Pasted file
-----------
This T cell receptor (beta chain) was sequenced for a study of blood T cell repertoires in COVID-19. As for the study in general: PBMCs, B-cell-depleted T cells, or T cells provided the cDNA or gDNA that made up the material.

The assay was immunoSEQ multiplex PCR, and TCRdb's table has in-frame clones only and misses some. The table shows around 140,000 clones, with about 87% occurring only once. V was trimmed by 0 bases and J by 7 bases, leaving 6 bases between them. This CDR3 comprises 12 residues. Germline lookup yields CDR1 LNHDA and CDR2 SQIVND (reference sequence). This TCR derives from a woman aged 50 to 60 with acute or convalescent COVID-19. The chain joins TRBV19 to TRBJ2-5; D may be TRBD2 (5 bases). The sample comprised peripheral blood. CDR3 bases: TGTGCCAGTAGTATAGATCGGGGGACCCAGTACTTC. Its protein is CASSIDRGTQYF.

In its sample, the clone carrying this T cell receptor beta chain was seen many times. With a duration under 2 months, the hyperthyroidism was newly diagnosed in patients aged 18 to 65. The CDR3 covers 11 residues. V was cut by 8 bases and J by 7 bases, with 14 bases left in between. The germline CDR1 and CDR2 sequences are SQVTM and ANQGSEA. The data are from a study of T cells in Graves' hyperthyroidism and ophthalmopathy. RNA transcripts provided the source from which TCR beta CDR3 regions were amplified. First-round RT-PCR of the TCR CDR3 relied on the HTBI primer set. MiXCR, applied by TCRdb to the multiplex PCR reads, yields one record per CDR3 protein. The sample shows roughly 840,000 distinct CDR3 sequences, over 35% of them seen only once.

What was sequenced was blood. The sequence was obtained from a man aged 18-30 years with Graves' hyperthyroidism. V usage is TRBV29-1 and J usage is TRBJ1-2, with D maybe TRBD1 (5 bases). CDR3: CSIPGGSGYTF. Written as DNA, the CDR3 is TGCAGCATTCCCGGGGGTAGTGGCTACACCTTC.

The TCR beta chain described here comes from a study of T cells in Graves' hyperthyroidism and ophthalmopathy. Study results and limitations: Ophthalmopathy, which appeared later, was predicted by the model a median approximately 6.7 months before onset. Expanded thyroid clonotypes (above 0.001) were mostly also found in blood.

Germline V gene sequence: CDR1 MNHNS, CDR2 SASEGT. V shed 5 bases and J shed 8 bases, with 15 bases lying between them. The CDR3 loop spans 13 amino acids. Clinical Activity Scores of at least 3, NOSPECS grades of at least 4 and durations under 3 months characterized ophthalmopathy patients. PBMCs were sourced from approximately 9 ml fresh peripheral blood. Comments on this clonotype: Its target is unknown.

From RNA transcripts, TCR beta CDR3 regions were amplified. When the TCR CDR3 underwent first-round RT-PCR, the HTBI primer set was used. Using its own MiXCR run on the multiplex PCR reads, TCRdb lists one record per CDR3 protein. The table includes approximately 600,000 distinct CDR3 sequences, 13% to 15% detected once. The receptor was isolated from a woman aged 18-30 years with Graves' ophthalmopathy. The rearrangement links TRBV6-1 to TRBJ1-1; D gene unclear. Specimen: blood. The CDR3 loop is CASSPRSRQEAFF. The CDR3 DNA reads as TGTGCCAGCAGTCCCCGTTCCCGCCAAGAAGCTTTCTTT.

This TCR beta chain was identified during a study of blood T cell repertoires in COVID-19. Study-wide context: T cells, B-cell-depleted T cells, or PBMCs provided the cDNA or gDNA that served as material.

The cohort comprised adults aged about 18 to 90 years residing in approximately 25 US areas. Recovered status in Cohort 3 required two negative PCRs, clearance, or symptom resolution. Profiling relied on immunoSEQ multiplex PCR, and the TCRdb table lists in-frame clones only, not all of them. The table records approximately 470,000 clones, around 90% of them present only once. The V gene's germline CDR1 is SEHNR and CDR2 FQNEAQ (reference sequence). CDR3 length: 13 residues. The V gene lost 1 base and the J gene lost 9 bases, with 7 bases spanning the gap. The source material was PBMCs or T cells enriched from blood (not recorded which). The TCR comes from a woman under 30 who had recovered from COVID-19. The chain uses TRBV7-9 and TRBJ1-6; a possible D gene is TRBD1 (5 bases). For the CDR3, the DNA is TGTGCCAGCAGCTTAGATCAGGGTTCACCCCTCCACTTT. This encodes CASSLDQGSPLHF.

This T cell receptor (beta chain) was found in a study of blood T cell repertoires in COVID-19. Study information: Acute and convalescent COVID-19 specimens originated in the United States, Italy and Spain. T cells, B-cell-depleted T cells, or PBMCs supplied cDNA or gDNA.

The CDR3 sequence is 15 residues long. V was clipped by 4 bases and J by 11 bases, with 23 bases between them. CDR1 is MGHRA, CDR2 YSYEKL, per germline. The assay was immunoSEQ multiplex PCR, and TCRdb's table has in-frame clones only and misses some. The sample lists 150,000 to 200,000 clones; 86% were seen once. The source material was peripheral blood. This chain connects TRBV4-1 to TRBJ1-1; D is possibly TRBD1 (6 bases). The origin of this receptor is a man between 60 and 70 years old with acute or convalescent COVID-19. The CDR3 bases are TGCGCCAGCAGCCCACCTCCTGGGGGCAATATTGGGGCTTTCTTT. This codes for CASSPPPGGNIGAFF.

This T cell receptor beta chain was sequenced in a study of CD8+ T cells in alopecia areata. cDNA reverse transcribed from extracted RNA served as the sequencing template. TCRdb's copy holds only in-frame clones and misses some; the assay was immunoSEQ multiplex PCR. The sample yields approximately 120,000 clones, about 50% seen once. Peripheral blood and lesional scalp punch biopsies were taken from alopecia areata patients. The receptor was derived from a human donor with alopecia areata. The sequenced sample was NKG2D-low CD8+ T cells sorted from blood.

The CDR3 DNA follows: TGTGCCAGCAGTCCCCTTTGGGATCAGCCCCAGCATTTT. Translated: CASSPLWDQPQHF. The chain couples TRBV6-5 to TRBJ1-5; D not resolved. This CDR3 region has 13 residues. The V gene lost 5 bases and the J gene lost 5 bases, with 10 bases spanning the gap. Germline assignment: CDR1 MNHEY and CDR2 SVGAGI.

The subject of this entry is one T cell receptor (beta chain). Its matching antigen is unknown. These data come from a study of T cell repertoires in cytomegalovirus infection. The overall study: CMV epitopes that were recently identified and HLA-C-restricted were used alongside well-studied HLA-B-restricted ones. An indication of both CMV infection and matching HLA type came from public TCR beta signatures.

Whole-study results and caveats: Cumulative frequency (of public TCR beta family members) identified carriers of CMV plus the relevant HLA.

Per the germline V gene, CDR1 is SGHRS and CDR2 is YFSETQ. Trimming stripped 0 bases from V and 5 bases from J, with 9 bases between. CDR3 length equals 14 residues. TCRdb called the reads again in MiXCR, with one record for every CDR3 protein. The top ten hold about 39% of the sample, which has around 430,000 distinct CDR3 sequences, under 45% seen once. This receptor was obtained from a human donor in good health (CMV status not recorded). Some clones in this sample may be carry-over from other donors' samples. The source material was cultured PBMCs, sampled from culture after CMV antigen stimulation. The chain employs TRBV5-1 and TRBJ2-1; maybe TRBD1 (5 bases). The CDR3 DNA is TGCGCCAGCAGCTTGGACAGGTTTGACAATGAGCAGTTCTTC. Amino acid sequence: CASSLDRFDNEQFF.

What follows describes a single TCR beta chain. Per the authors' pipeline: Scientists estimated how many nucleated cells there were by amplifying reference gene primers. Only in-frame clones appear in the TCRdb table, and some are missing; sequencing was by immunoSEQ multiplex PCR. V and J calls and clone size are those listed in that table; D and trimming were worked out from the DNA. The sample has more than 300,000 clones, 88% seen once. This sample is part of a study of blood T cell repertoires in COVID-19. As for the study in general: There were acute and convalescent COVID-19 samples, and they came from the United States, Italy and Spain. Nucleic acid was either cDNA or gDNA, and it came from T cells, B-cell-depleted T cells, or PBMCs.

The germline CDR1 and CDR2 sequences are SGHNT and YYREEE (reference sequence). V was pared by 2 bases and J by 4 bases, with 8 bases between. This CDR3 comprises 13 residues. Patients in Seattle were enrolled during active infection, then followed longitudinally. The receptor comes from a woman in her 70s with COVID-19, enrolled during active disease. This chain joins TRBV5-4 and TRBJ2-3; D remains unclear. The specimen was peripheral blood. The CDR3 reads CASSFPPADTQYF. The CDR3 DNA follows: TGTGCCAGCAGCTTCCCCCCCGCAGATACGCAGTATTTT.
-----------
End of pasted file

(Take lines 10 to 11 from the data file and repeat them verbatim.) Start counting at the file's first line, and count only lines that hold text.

This T cell receptor (beta chain) was found in a study of blood T cell repertoires in COVID-19. Study information: Acute and convalescent COVID-19 specimens originated in the United States, Italy and Spain. T cells, B-cell-depleted T cells, or PBMCs supplied cDNA or gDNA.

The CDR3 sequence is 15 residues long. V was clipped by 4 bases and J by 11 bases, with 23 bases between them. CDR1 is MGHRA, CDR2 YSYEKL, per germline. The assay was immunoSEQ multiplex PCR, and TCRdb's table has in-frame clones only and misses some. The sample lists 150,000 to 200,000 clones; 86% were seen once. The source material was peripheral blood. This chain connects TRBV4-1 to TRBJ1-1; D is possibly TRBD1 (6 bases). The origin of this receptor is a man between 60 and 70 years old with acute or convalescent COVID-19. The CDR3 bases are TGCGCCAGCAGCCCACCTCCTGGGGGCAATATTGGGGCTTTCTTT. This codes for CASSPPPGGNIGAFF.